There are other ways in which this arbitrage may present itself. Say, each of the two consultants produces a complete report and offers it to both clients. In theory, a client should value two opinions more than one, especially if they provide different perspectives. In that case, wouldn’t the client be willing to pay slightly more for better quality information? Assuming the client pays just 20% more for the opportunity to access the opinions of two experts, we are in a win-win scenario again. The customer gets a premium product, and each consultant gets 20% more revenue for doing the same work.
This simple arithmetic exercise points to the existence of a huge arbitrage opportunity. Assuming a fully cooperating ecosystem of many participants, the same two consultants would have access to all customers looking for the same work product. The resultant economics would continue to improve for all participants, until a new equilibrium is found. The difference between that equilibrium and the original pricing structure is arbitrage. It is only possible to extract these arbitrage profits when there is a cooperation among participants. Hence, we coin the term “Cooperation Arbitrage”.
There are many benefits to solving the Cooperation Arbitrage conundrum: paying less for the same product, paying the same price for a much better product, increasing speed of work product delivery, lowering the cost of work product, etc.
Unfortunately, in the real world it is highly unlikely that the ecosystem participants trust each other enough to cooperate in this manner. As a result, everyone suffers.
Enter the distributed ledger solution, aka blockchain. With proper implementation of the blockchain technology, it is quite possible to achieve the necessary level of cooperation and trust among anonymous participants. No centralized system can assure such cooperation; blockchain in essence changes participants’ behavior by offering substantial economic incentives to cooperate, without imposing an offsetting cost. In the process, the large inefficiency we call Cooperation Arbitrage will be eliminated.
At DDX Technologies, we are hard at work mapping the future of due diligence. We believe that some problems have not been addressed only because a technological solution has not been found. That is, until now. The blockchain applications in various consulting ecosystems can potentially disrupt these large, multi-billion dollar industries. We are focusing on one specific use case that we know intimately — due diligence of thousands of private assets. To learn more about our efforts, sign up for updates on our website.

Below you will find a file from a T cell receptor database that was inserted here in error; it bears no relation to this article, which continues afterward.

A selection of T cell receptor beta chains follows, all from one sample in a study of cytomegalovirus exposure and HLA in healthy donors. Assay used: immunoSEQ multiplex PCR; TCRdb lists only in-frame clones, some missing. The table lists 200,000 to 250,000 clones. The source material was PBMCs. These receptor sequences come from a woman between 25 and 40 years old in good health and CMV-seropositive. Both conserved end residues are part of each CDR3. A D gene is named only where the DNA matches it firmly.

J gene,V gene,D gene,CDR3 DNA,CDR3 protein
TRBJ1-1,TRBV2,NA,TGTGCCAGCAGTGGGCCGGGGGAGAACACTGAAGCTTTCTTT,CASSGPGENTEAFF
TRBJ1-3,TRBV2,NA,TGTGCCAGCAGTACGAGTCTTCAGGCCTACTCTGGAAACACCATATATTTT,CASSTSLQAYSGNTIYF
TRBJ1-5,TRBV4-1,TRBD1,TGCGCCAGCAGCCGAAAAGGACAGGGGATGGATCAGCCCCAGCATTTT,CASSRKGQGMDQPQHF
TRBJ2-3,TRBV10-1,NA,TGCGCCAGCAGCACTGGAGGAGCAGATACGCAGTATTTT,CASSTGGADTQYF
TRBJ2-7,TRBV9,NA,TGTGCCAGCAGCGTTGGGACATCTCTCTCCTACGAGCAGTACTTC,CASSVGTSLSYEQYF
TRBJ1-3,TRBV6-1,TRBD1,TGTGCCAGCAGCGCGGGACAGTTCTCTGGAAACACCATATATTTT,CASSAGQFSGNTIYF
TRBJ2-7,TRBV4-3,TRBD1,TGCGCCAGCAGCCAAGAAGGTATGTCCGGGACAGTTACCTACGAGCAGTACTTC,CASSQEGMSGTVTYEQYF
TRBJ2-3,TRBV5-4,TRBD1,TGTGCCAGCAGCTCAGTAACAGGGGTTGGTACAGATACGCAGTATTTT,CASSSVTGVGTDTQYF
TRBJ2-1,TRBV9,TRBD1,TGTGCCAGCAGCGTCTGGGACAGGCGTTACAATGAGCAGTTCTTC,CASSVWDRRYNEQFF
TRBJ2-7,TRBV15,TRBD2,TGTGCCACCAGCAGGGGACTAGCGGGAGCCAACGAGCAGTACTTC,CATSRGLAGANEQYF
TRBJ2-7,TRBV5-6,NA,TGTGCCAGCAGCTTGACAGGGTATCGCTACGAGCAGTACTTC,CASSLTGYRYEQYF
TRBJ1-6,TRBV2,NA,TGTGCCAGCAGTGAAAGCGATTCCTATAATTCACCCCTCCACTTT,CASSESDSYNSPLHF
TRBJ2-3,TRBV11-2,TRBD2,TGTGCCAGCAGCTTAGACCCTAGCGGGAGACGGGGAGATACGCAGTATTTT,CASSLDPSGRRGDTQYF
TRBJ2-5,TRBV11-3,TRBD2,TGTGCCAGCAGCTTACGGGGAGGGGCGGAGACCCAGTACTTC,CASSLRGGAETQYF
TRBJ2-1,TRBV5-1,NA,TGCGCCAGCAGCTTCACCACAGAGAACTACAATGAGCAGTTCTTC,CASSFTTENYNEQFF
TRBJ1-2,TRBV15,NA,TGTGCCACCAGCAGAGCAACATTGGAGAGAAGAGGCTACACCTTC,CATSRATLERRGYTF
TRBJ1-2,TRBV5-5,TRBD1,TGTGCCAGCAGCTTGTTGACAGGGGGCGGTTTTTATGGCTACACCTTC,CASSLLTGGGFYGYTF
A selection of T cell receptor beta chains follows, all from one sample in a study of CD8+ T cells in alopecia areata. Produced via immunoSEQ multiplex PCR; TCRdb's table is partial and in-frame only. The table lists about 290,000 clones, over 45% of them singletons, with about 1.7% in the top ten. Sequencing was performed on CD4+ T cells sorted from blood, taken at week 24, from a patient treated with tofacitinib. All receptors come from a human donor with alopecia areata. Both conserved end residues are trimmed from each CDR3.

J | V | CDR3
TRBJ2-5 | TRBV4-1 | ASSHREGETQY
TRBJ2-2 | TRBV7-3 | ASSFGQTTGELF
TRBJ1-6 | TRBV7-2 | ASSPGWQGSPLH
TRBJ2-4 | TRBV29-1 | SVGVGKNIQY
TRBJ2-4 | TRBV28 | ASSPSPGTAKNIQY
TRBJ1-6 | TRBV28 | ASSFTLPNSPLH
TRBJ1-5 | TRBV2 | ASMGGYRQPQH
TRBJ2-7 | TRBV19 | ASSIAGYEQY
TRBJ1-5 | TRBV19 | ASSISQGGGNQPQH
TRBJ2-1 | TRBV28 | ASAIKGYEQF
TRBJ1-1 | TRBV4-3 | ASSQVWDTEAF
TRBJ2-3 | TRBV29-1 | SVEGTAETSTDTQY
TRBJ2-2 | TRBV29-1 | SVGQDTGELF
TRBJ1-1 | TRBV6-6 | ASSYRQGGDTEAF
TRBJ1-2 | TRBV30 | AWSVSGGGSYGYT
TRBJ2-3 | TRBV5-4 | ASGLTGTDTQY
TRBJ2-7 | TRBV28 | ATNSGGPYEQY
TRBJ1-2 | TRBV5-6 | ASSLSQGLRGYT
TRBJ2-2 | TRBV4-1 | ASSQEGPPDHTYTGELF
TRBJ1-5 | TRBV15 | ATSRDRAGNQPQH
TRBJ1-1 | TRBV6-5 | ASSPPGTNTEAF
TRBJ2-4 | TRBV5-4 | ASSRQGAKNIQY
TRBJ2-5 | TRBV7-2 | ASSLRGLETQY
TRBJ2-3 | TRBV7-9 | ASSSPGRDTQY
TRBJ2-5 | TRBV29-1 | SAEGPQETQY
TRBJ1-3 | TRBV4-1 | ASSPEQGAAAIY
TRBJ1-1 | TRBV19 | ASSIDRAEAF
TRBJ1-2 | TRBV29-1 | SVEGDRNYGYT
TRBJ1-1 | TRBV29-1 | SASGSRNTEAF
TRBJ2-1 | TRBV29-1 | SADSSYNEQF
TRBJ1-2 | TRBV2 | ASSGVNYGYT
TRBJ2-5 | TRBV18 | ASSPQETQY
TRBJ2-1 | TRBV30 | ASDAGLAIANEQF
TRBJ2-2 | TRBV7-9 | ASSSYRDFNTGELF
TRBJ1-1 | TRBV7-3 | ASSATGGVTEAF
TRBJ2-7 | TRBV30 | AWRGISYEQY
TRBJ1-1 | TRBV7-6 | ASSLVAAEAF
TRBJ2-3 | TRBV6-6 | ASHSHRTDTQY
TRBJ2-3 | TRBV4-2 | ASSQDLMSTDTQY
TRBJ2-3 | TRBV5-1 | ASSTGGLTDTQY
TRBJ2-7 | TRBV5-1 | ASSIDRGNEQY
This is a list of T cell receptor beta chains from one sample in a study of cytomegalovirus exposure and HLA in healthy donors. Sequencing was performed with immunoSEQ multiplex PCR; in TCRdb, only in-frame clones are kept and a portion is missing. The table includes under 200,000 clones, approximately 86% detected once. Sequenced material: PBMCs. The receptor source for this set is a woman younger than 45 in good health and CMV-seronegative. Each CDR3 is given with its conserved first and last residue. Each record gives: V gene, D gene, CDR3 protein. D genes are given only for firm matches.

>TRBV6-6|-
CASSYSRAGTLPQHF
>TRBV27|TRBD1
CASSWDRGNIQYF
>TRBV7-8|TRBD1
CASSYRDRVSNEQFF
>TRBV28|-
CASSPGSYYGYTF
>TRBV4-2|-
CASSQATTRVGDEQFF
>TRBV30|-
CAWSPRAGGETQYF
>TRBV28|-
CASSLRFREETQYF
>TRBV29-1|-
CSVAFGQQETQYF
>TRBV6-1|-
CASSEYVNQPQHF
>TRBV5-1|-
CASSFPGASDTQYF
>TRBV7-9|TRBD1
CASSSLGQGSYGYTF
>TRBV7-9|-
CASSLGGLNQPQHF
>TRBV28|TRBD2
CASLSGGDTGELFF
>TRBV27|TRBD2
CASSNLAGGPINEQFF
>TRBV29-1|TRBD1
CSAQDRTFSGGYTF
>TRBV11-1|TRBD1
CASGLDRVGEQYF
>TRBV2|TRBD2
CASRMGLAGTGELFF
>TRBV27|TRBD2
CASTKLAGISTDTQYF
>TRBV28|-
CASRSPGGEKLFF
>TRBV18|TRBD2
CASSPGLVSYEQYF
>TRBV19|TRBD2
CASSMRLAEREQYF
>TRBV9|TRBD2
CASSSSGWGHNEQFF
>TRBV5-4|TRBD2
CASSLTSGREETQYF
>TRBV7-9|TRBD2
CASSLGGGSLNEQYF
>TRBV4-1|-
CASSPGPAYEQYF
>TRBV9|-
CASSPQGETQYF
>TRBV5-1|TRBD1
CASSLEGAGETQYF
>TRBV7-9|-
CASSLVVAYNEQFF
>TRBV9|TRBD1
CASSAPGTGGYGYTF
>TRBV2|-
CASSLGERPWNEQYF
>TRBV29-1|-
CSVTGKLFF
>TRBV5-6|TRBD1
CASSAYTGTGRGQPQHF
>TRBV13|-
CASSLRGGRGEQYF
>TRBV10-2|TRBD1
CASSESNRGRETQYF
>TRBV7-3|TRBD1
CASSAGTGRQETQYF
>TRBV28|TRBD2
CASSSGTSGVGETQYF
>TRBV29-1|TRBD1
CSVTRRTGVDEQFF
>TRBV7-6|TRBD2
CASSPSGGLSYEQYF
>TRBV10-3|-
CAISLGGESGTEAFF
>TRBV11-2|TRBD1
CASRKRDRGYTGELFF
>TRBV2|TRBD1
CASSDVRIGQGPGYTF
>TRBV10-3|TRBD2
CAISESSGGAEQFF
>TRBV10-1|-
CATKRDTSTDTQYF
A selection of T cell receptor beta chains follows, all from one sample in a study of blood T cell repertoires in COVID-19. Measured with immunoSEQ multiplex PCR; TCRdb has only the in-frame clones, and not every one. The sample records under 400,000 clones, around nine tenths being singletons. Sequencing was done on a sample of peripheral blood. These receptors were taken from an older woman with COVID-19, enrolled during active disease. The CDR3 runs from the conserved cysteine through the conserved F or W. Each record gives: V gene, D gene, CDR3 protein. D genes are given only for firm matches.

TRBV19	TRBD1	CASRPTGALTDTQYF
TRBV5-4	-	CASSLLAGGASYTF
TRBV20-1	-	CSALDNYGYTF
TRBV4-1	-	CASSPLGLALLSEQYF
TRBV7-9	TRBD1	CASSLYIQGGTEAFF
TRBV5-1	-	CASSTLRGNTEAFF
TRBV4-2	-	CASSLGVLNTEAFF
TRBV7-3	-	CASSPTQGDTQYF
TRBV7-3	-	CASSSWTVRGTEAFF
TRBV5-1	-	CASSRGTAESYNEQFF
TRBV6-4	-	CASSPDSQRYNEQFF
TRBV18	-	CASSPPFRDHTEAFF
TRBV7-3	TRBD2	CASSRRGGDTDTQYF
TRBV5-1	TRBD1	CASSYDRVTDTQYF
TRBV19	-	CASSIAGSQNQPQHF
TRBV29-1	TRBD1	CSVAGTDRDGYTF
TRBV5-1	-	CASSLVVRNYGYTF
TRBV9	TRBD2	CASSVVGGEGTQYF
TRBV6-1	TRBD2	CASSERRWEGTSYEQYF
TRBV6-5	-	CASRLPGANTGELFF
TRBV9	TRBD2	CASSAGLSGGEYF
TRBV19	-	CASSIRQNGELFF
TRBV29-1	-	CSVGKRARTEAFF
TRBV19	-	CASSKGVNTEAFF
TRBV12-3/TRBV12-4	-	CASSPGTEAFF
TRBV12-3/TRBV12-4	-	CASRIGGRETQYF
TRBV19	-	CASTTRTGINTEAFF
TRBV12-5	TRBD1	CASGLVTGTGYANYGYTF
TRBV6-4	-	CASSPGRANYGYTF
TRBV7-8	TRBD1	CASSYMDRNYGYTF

I was introduced to the concept of arbitrage at my first job on a convertible arb trading desk, 32 years ago. Back then, arbitrage meant exactly what it was supposed to – a riskless opportunity to extract profits from a relative mispricing of multiple securities. In plain English, when information is scarce, buyers and sellers tend to price similar assets inefficiently. That results in an opportunity where one could simultaneously buy and sell the same thing at different prices, generating a guaranteed profit.
This was free lunch.
The advent of trading technology, speed and transparency has virtually eliminated every arbitrage opportunity in the public securities markets. Many fund managers retained the moniker “arbitrage” in describing their strategy. The nomenclature became more of a marketing tool to gather assets from gullible investors rather than a repeatable, robust investment strategy Proper arbitrage was then in turn labeled, “bona fide arbitrage”, as if to separate truth from fiction. Being old-fashioned, I will drop the “bona fide” from the name – it’s either arbitrage, or it’s not.